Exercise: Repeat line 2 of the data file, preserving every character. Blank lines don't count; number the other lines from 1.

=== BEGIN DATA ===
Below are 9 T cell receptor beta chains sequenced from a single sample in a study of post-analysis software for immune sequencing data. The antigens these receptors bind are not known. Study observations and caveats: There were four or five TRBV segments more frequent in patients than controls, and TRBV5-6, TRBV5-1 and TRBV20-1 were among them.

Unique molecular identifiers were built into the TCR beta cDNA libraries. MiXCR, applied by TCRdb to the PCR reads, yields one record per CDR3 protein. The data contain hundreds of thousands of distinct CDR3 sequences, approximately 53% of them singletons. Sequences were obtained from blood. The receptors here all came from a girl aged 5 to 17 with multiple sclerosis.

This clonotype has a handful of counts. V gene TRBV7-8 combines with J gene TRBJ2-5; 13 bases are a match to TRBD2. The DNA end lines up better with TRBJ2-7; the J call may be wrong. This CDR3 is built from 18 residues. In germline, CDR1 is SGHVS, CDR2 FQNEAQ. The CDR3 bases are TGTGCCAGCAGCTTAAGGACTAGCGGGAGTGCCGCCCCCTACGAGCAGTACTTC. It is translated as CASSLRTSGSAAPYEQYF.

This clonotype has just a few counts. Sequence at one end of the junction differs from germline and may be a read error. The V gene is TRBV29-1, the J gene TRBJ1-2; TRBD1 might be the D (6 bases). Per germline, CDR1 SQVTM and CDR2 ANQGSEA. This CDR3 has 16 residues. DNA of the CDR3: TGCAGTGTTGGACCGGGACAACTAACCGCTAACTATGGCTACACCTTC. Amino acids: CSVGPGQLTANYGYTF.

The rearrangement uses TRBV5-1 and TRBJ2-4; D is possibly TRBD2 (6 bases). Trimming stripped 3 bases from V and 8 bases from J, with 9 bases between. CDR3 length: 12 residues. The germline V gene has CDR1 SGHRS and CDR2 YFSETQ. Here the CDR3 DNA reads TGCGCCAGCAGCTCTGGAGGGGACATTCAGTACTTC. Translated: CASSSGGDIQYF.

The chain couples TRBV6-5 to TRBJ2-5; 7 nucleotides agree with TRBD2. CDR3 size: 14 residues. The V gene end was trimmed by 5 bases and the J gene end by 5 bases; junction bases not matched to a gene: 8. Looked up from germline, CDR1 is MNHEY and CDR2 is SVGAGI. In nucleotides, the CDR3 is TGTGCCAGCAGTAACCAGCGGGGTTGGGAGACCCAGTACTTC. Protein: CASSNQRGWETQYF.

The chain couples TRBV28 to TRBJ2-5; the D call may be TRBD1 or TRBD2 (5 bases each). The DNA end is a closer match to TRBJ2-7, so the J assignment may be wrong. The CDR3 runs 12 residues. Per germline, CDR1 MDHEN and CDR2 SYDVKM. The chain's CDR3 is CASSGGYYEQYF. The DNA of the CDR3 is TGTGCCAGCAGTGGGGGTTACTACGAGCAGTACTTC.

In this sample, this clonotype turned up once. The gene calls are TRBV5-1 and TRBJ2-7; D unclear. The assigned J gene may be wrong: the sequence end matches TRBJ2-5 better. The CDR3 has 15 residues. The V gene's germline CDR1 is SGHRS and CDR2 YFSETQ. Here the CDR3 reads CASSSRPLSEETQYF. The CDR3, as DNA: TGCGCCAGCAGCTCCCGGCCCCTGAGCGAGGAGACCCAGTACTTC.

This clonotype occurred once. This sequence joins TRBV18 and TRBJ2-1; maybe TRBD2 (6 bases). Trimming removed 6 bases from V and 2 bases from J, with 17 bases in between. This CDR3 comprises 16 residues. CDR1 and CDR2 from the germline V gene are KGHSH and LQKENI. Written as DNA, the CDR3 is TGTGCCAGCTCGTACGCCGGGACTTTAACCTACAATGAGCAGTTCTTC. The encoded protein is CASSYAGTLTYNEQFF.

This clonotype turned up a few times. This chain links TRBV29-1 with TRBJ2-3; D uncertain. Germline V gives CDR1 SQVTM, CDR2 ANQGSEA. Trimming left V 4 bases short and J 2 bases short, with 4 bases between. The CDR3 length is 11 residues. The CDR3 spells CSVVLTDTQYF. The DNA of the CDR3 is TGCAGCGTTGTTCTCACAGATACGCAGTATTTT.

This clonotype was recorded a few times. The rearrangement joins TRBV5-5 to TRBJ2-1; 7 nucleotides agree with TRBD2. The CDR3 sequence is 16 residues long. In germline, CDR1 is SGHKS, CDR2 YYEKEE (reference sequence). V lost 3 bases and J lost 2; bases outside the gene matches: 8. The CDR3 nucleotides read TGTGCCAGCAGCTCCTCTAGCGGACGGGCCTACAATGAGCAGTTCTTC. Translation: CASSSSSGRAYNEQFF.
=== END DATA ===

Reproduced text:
Unique molecular identifiers were built into the TCR beta cDNA libraries. MiXCR, applied by TCRdb to the PCR reads, yields one record per CDR3 protein. The data contain hundreds of thousands of distinct CDR3 sequences, approximately 53% of them singletons. Sequences were obtained from blood. The receptors here all came from a girl aged 5 to 17 with multiple sclerosis.